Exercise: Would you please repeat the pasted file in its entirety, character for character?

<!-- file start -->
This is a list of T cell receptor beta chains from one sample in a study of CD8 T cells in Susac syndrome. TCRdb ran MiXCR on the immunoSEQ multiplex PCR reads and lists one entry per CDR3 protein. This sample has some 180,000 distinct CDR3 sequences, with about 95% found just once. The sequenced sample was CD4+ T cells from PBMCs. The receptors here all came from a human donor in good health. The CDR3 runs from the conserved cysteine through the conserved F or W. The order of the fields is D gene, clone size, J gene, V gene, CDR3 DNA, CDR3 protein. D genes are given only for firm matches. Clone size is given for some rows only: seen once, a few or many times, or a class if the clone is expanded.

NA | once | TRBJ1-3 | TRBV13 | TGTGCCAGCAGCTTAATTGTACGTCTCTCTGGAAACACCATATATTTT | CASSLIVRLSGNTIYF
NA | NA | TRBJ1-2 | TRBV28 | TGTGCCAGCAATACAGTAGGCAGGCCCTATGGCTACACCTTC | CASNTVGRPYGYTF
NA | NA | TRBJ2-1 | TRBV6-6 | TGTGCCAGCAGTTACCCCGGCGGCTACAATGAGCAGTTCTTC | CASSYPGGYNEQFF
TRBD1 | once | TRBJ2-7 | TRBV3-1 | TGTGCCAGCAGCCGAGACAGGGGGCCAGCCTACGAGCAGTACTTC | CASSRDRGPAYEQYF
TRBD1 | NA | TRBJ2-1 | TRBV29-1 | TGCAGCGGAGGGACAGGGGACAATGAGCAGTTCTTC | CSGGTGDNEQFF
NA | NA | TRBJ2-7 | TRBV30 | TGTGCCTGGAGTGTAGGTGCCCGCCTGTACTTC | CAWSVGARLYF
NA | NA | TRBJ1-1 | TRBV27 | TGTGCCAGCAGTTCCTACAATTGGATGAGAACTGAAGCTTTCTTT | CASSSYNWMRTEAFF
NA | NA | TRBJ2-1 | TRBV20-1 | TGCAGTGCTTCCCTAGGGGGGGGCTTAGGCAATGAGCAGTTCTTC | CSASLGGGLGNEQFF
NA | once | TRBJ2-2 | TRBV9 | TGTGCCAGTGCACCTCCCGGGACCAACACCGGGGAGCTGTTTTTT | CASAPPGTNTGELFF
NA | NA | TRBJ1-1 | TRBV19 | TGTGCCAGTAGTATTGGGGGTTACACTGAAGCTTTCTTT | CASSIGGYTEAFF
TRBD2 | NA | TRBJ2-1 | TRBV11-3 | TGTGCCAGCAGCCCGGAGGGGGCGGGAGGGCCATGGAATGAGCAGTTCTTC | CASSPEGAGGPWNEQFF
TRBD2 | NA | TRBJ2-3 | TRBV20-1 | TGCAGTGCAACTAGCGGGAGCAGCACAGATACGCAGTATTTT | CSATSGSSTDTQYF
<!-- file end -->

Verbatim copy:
This is a list of T cell receptor beta chains from one sample in a study of CD8 T cells in Susac syndrome. TCRdb ran MiXCR on the immunoSEQ multiplex PCR reads and lists one entry per CDR3 protein. This sample has some 180,000 distinct CDR3 sequences, with about 95% found just once. The sequenced sample was CD4+ T cells from PBMCs. The receptors here all came from a human donor in good health. The CDR3 runs from the conserved cysteine through the conserved F or W. The order of the fields is D gene, clone size, J gene, V gene, CDR3 DNA, CDR3 protein. D genes are given only for firm matches. Clone size is given for some rows only: seen once, a few or many times, or a class if the clone is expanded.

NA | once | TRBJ1-3 | TRBV13 | TGTGCCAGCAGCTTAATTGTACGTCTCTCTGGAAACACCATATATTTT | CASSLIVRLSGNTIYF
NA | NA | TRBJ1-2 | TRBV28 | TGTGCCAGCAATACAGTAGGCAGGCCCTATGGCTACACCTTC | CASNTVGRPYGYTF
NA | NA | TRBJ2-1 | TRBV6-6 | TGTGCCAGCAGTTACCCCGGCGGCTACAATGAGCAGTTCTTC | CASSYPGGYNEQFF
TRBD1 | once | TRBJ2-7 | TRBV3-1 | TGTGCCAGCAGCCGAGACAGGGGGCCAGCCTACGAGCAGTACTTC | CASSRDRGPAYEQYF
TRBD1 | NA | TRBJ2-1 | TRBV29-1 | TGCAGCGGAGGGACAGGGGACAATGAGCAGTTCTTC | CSGGTGDNEQFF
NA | NA | TRBJ2-7 | TRBV30 | TGTGCCTGGAGTGTAGGTGCCCGCCTGTACTTC | CAWSVGARLYF
NA | NA | TRBJ1-1 | TRBV27 | TGTGCCAGCAGTTCCTACAATTGGATGAGAACTGAAGCTTTCTTT | CASSSYNWMRTEAFF
NA | NA | TRBJ2-1 | TRBV20-1 | TGCAGTGCTTCCCTAGGGGGGGGCTTAGGCAATGAGCAGTTCTTC | CSASLGGGLGNEQFF
NA | once | TRBJ2-2 | TRBV9 | TGTGCCAGTGCACCTCCCGGGACCAACACCGGGGAGCTGTTTTTT | CASAPPGTNTGELFF
NA | NA | TRBJ1-1 | TRBV19 | TGTGCCAGTAGTATTGGGGGTTACACTGAAGCTTTCTTT | CASSIGGYTEAFF
TRBD2 | NA | TRBJ2-1 | TRBV11-3 | TGTGCCAGCAGCCCGGAGGGGGCGGGAGGGCCATGGAATGAGCAGTTCTTC | CASSPEGAGGPWNEQFF
TRBD2 | NA | TRBJ2-3 | TRBV20-1 | TGCAGTGCAACTAGCGGGAGCAGCACAGATACGCAGTATTTT | CSATSGSSTDTQYF